3. RFIMG=abs(FIMG);
    4. PS=RFIMG.^2;
    5. NPS=PS./max(PS(:));
    6. ACF=ifft2(NPS);
    7. ACFM=ACF./max(ACF(:));
    8. NACF=(ACFM-min(ACFM(:)))./(1-min(ACFM(:)));
    9. SACF=fftshift(NACF);
    10. imshow(SACF);
    11. imwrite(SACF, ‘exampleACF.tif’);
    12. clear.

  5. Curve fitting analysis of the center peak in SACF
    1. Open spatial autocorrelation function (exampleACF.tif) in Fiji.
    2. [Optional] Change the LUT to one that makes it easier to distinguish peaks such as ‘Fire’.
    3. Draw a square ROI including the distribution of the peak at the center of the SACF.
    4. Make a duplicated image of the selected ROI [‘Image’ -> ‘Duplicate’].
    5. Save the image as a text image [‘File’ -> ‘Save As’ -> ‘Text image’].
    6. Open the saved text image in Origin using ‘Import Wizard’.
    7. Change attribute of column A from X-axis to Y-axis.
    8. Make a 3D Ternary Colormap Surface with select to ignore X-axis values.
    9. Open a wizard for non-linear surface fitting.
    10. Select ‘Gaussian2D’ fitting function, then perform the fitting.
    11. Fitted parameters should be exported. The w1 and w2 are the standard deviation of the gaussian distribution for X- and Y-axis, respectively. These are the parameter indicating the size. The theta is the orientation correction parameter. If the SACF distribution is rotated with respect to the XY plane, this parameter indicates the direction of rotation.
    12. [Optional] If you do not have a license for OriginPro or appropriate GUI-based software containing a non-linear surface fitting program, it is possible to build a program using a numerical calculation program such as MATLAB, Octave, Python, and R.

  6. Preparation of image including dot with known radii
    1. Create a new image whose size is 2,048 x 2,048 and filled with White in Fiji (File -> New -> Image; Type: 8-bit; Fill with: White; Width: 2,048; Height: 2,048; Slices: 1).
    2. Create a ROI for size-known dot using ROI manager and Specify ROI tools (Analyze -> Tools -> ROI Manager -> More -> Specify…; then, enter the known size in ‘Width’ and ‘Height’; X- and Y-coordinates are 1024; Check ‘Oval’ and ‘Centered’; then, click ‘OK’).
    3. Fill the ROI (Edit -> Fill).
    4. Save the image as TIFF.
    5. Calculate spatial autocorrelation function of the image containing size-known dot(s).

[Additional information] To obtain the aggregate size as a radius at which the fluorescence intensity is halved instead of the standard deviation of the Gaussian distribution, the conversion formula between the two can be obtained by calculating the ACF of the image including dot with known radii as above. See also our original paper for details (Figure 2C and 2D in Kitamura et al., 2018). Moreover, a size-known dots were calculated as the same size by ICS (Figure 2E in Kitamura et al., 2018).


We are grateful to Mr. Hiroki Shimizu. AK was supported by the Japan Society for Promotion of Science (JSPS) a Grant-in-Aid for the Promotion of Joint International Research (Fostering Joint International Research) (16KK0156); by a Grant-in-Aid for Scientific Research (C) (18K06201); by a grant from Canon Foundation (2018-2019); by the Japan Science and Technology (JST) a Grand-in-Aid for Agency Adaptable and Seamless Technology transfer Program through targetdriven R&D (A-STEP) (VP30318089120).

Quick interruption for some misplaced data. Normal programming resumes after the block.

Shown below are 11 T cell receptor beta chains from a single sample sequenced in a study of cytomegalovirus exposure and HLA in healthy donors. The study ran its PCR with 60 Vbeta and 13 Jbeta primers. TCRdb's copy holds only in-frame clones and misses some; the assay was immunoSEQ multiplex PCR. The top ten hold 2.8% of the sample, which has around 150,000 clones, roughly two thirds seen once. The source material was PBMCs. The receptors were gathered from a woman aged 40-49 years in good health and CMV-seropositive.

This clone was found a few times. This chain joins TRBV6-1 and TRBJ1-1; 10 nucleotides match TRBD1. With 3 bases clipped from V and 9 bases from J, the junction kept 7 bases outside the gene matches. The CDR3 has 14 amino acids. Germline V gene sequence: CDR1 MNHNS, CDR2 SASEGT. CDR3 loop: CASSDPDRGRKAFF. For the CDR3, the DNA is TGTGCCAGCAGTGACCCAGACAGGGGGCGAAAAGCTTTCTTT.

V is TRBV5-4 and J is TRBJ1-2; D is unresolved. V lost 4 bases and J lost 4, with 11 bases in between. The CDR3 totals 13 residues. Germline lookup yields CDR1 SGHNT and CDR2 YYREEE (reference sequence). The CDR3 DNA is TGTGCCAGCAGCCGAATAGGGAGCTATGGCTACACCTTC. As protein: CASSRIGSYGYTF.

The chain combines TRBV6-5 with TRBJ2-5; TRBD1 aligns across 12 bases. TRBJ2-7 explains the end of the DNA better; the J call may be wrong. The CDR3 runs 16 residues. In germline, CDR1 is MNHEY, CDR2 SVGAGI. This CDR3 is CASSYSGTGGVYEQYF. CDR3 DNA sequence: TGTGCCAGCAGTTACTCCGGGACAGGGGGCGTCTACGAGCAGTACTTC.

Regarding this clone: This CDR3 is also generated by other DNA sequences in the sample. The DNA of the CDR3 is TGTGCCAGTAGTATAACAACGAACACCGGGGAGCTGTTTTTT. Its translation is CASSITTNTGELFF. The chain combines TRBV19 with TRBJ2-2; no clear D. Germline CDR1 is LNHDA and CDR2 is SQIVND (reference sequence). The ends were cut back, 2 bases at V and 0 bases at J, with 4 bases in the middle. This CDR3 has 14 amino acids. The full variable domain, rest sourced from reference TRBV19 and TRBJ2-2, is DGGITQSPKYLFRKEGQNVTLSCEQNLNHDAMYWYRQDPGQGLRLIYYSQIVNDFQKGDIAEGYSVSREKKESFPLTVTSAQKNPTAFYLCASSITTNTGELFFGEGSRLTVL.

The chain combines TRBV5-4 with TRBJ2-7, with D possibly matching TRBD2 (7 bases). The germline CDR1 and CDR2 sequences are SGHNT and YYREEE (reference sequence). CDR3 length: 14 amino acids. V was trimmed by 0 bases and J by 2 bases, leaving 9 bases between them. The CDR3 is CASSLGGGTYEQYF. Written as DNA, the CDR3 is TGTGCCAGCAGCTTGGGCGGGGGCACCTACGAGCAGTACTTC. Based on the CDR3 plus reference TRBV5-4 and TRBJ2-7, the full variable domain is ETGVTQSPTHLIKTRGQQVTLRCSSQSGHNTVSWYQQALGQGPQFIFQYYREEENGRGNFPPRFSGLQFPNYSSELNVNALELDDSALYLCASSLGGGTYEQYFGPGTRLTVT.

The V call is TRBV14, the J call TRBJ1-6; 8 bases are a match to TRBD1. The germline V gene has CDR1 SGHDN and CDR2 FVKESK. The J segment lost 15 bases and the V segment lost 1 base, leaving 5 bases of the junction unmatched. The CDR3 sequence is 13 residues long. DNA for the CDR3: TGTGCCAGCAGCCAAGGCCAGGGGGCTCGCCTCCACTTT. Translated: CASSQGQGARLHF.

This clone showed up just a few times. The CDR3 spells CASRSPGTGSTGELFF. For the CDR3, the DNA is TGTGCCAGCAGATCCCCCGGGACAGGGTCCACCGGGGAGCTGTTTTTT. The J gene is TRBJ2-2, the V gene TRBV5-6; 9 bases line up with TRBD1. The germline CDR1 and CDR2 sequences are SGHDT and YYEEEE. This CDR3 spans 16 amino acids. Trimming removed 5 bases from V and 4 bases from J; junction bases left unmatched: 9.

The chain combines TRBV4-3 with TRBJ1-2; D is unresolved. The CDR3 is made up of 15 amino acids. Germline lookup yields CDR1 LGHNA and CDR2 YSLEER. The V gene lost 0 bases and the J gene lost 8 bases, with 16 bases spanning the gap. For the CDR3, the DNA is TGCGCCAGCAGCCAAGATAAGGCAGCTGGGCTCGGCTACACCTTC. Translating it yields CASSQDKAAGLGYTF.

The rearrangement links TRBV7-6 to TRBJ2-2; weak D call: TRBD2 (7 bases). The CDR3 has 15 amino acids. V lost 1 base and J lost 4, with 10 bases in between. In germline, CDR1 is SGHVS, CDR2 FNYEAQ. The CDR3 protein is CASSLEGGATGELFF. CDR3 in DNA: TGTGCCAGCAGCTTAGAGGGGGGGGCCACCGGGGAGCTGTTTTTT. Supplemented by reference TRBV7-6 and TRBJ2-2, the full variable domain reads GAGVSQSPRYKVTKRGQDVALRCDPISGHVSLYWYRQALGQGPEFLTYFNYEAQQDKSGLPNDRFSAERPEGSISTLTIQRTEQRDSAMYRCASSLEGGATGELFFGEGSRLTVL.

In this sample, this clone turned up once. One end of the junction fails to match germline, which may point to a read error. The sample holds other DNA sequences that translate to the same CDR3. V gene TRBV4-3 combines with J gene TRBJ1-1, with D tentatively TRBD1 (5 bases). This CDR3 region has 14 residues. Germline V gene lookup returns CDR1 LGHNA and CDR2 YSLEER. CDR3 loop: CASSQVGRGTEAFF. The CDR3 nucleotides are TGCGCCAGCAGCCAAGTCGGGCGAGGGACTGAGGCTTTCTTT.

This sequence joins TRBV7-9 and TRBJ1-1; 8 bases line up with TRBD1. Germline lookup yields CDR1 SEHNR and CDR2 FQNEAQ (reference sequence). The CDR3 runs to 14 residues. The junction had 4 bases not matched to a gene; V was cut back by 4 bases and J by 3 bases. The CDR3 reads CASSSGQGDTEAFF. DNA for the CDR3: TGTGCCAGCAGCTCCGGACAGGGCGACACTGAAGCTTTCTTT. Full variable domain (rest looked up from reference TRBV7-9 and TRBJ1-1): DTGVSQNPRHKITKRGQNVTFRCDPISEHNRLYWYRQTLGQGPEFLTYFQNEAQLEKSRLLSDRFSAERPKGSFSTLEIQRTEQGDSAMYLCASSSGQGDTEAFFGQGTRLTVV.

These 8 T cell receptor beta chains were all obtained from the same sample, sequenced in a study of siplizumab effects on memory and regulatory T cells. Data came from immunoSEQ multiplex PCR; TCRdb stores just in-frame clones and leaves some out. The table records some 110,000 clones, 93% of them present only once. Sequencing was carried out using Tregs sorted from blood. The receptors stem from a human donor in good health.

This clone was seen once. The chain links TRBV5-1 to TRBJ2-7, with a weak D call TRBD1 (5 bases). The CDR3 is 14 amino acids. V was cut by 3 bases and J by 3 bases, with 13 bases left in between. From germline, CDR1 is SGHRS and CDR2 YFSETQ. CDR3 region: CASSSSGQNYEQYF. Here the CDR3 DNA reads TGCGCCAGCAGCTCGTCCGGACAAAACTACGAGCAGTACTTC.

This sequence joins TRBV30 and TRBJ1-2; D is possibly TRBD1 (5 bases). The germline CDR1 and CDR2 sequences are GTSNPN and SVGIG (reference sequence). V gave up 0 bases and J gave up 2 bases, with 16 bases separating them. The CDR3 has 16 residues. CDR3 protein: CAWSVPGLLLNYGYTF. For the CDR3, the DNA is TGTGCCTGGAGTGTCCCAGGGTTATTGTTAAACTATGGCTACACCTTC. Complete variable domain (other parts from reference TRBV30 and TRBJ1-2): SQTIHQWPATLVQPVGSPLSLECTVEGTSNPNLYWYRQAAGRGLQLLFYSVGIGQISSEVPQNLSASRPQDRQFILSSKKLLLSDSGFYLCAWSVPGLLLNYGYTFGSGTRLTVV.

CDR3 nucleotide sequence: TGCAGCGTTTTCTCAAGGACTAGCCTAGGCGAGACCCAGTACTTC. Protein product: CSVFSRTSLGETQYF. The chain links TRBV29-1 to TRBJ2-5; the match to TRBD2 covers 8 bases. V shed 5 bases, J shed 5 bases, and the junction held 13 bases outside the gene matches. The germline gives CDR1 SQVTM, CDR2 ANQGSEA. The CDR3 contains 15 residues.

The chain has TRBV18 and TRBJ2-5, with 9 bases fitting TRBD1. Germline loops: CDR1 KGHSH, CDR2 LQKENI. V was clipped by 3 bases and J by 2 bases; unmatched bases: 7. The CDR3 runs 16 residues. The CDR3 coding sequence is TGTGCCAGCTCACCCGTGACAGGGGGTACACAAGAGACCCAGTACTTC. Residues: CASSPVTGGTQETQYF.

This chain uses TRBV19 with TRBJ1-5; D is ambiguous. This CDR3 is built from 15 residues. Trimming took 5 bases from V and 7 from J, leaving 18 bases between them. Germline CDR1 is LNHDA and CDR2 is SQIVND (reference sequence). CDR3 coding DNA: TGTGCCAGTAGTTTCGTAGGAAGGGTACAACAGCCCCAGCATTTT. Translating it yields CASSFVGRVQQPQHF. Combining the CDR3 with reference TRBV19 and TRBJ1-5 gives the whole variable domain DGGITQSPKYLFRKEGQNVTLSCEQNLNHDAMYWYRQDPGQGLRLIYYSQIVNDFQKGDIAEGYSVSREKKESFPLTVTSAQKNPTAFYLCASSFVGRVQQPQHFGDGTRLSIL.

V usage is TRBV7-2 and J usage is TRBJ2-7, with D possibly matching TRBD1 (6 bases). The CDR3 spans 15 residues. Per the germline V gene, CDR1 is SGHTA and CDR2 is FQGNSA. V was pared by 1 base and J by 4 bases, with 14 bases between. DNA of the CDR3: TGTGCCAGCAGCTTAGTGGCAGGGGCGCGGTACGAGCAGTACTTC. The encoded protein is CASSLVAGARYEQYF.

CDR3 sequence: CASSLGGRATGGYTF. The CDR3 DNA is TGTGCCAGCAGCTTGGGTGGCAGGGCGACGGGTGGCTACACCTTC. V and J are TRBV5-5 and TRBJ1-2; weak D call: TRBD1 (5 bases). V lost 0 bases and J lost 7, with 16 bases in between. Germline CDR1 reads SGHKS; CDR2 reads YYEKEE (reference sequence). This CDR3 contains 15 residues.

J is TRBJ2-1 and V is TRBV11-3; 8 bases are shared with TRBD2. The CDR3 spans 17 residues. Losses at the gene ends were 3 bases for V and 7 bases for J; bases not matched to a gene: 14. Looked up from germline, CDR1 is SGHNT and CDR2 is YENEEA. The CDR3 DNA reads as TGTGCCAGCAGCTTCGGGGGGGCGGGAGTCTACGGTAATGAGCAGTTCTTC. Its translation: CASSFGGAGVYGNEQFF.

Competing interests

The authors declare no competing financial interests.


  1. Anderson, P. and Kedersha, N. (2006). RNA granules. J Cell Biol 172(6): 803-808.
  2. Kitamura, A. and Kinjo, M. (2018). State-of-the-art fluorescence fluctuation-based spectroscopic techniques for the study of protein aggregation. Int J Mol Sci 19(4).
  3. Kitamura, A., Nagata, K. and Kinjo, M. (2015). Conformational analysis of misfolded protein aggregation by FRET and live-cell imaging techniques. Int J Mol Sci 16(3): 6076-6092.
  4. Kitamura, A., Shimizu, H. and Kinjo, M. (2018). Determination of cytoplasmic optineurin foci sizes using image correlation spectroscopy. J Biochem 164(3): 223-229.
  5. Kolin, D. L. and Wiseman, P. W. (2007). Advances in image correlation spectroscopy: measuring number densities, aggregation states, and dynamics of fluorescently labeled macromolecules in cells. Cell Biochem Biophys 49(3): 141-164.
  6. Oasa, S., Sasaki, A., Yamamoto, J., Mikuni, S. and Kinjo, M. (2015). Homodimerization of glucocorticoid receptor from single cells investigated using fluorescence correlation spectroscopy and microwells. FEBS Lett 589(17): 2171-2178.
  7. Ross, C. A. and Poirier, M. A. (2004). Protein aggregation and neurodegenerative disease. Nat Med 10 Suppl: S10-17.
  8. Veerapathiran, S. and Wohland, T. (2018). Fluorescence techniques in developmental biology. J Biosci 43(3): 541-553.
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How to cite: Kitamura, A. and Kinjo, M. (2020). Spatial Image Correlation Spectroscopy (ICS): A Technique for Average Size Determination of Subcellular Accumulated Structures from Fluorescence Microscopic Images. Bio-protocol 10(10): e3624. DOI: 10.21769/BioProtoc.3624.